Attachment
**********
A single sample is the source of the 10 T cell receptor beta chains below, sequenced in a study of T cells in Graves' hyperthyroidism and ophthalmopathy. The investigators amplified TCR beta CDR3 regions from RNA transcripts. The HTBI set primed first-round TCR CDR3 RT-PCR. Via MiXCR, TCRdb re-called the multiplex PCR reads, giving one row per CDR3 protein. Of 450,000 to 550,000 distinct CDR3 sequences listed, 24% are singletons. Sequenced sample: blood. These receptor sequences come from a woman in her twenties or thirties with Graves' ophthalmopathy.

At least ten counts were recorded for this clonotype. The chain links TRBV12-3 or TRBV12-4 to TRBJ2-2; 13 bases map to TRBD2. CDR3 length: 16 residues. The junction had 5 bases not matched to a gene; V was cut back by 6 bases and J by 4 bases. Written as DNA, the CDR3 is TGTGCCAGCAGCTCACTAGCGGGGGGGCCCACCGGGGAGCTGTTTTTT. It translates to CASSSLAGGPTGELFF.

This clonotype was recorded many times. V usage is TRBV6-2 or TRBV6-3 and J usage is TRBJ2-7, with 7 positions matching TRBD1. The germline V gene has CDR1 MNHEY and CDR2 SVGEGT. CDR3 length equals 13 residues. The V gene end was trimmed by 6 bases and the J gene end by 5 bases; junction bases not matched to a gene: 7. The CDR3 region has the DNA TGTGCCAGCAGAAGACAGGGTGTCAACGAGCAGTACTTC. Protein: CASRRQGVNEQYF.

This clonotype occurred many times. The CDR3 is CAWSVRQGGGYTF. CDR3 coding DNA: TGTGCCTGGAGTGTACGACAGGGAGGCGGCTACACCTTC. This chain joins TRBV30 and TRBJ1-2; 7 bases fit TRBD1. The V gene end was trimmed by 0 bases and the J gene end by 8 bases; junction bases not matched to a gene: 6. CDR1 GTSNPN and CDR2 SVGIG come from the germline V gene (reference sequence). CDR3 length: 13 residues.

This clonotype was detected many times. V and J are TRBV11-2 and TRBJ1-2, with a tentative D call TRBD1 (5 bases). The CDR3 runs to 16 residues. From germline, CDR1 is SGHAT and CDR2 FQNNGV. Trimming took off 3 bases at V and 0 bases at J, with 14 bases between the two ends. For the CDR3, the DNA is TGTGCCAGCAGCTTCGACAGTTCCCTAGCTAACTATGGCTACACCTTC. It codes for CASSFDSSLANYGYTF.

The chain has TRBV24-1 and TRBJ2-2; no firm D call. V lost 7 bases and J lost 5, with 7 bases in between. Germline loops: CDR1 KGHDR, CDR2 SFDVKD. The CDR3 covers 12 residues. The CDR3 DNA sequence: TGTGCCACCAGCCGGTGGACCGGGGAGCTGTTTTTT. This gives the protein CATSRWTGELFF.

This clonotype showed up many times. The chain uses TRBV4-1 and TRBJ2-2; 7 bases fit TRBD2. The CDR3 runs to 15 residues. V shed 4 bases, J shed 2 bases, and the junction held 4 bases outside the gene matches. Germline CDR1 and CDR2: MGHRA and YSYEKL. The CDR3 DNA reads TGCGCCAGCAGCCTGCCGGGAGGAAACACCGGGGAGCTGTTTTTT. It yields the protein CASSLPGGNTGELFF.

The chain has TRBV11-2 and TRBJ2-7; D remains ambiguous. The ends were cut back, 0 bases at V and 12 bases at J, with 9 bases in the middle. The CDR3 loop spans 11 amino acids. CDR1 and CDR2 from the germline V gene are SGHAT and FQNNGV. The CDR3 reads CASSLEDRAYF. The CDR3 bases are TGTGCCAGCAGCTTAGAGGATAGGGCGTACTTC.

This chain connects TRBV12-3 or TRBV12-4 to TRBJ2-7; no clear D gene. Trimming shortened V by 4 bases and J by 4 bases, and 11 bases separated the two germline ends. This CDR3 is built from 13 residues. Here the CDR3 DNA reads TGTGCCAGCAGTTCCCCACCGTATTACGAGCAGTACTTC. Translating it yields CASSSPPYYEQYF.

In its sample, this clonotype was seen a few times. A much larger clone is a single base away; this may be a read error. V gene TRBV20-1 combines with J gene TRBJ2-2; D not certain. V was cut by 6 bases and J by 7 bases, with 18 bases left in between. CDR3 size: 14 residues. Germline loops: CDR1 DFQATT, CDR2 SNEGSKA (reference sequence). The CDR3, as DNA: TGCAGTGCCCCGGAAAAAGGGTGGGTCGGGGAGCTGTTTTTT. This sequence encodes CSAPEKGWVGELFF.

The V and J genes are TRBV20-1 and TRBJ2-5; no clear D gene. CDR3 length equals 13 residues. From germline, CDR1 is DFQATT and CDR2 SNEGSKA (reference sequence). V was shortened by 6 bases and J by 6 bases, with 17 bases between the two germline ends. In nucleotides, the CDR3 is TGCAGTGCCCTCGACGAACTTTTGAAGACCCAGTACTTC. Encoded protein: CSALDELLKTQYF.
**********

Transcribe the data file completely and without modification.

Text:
A single sample is the source of the 10 T cell receptor beta chains below, sequenced in a study of T cells in Graves' hyperthyroidism and ophthalmopathy. The investigators amplified TCR beta CDR3 regions from RNA transcripts. The HTBI set primed first-round TCR CDR3 RT-PCR. Via MiXCR, TCRdb re-called the multiplex PCR reads, giving one row per CDR3 protein. Of 450,000 to 550,000 distinct CDR3 sequences listed, 24% are singletons. Sequenced sample: blood. These receptor sequences come from a woman in her twenties or thirties with Graves' ophthalmopathy.

At least ten counts were recorded for this clonotype. The chain links TRBV12-3 or TRBV12-4 to TRBJ2-2; 13 bases map to TRBD2. CDR3 length: 16 residues. The junction had 5 bases not matched to a gene; V was cut back by 6 bases and J by 4 bases. Written as DNA, the CDR3 is TGTGCCAGCAGCTCACTAGCGGGGGGGCCCACCGGGGAGCTGTTTTTT. It translates to CASSSLAGGPTGELFF.

This clonotype was recorded many times. V usage is TRBV6-2 or TRBV6-3 and J usage is TRBJ2-7, with 7 positions matching TRBD1. The germline V gene has CDR1 MNHEY and CDR2 SVGEGT. CDR3 length equals 13 residues. The V gene end was trimmed by 6 bases and the J gene end by 5 bases; junction bases not matched to a gene: 7. The CDR3 region has the DNA TGTGCCAGCAGAAGACAGGGTGTCAACGAGCAGTACTTC. Protein: CASRRQGVNEQYF.

This clonotype occurred many times. The CDR3 is CAWSVRQGGGYTF. CDR3 coding DNA: TGTGCCTGGAGTGTACGACAGGGAGGCGGCTACACCTTC. This chain joins TRBV30 and TRBJ1-2; 7 bases fit TRBD1. The V gene end was trimmed by 0 bases and the J gene end by 8 bases; junction bases not matched to a gene: 6. CDR1 GTSNPN and CDR2 SVGIG come from the germline V gene (reference sequence). CDR3 length: 13 residues.

This clonotype was detected many times. V and J are TRBV11-2 and TRBJ1-2, with a tentative D call TRBD1 (5 bases). The CDR3 runs to 16 residues. From germline, CDR1 is SGHAT and CDR2 FQNNGV. Trimming took off 3 bases at V and 0 bases at J, with 14 bases between the two ends. For the CDR3, the DNA is TGTGCCAGCAGCTTCGACAGTTCCCTAGCTAACTATGGCTACACCTTC. It codes for CASSFDSSLANYGYTF.

The chain has TRBV24-1 and TRBJ2-2; no firm D call. V lost 7 bases and J lost 5, with 7 bases in between. Germline loops: CDR1 KGHDR, CDR2 SFDVKD. The CDR3 covers 12 residues. The CDR3 DNA sequence: TGTGCCACCAGCCGGTGGACCGGGGAGCTGTTTTTT. This gives the protein CATSRWTGELFF.

This clonotype showed up many times. The chain uses TRBV4-1 and TRBJ2-2; 7 bases fit TRBD2. The CDR3 runs to 15 residues. V shed 4 bases, J shed 2 bases, and the junction held 4 bases outside the gene matches. Germline CDR1 and CDR2: MGHRA and YSYEKL. The CDR3 DNA reads TGCGCCAGCAGCCTGCCGGGAGGAAACACCGGGGAGCTGTTTTTT. It yields the protein CASSLPGGNTGELFF.

The chain has TRBV11-2 and TRBJ2-7; D remains ambiguous. The ends were cut back, 0 bases at V and 12 bases at J, with 9 bases in the middle. The CDR3 loop spans 11 amino acids. CDR1 and CDR2 from the germline V gene are SGHAT and FQNNGV. The CDR3 reads CASSLEDRAYF. The CDR3 bases are TGTGCCAGCAGCTTAGAGGATAGGGCGTACTTC.

This chain connects TRBV12-3 or TRBV12-4 to TRBJ2-7; no clear D gene. Trimming shortened V by 4 bases and J by 4 bases, and 11 bases separated the two germline ends. This CDR3 is built from 13 residues. Here the CDR3 DNA reads TGTGCCAGCAGTTCCCCACCGTATTACGAGCAGTACTTC. Translating it yields CASSSPPYYEQYF.

In its sample, this clonotype was seen a few times. A much larger clone is a single base away; this may be a read error. V gene TRBV20-1 combines with J gene TRBJ2-2; D not certain. V was cut by 6 bases and J by 7 bases, with 18 bases left in between. CDR3 size: 14 residues. Germline loops: CDR1 DFQATT, CDR2 SNEGSKA (reference sequence). The CDR3, as DNA: TGCAGTGCCCCGGAAAAAGGGTGGGTCGGGGAGCTGTTTTTT. This sequence encodes CSAPEKGWVGELFF.

The V and J genes are TRBV20-1 and TRBJ2-5; no clear D gene. CDR3 length equals 13 residues. From germline, CDR1 is DFQATT and CDR2 SNEGSKA (reference sequence). V was shortened by 6 bases and J by 6 bases, with 17 bases between the two germline ends. In nucleotides, the CDR3 is TGCAGTGCCCTCGACGAACTTTTGAAGACCCAGTACTTC. Encoded protein: CSALDELLKTQYF.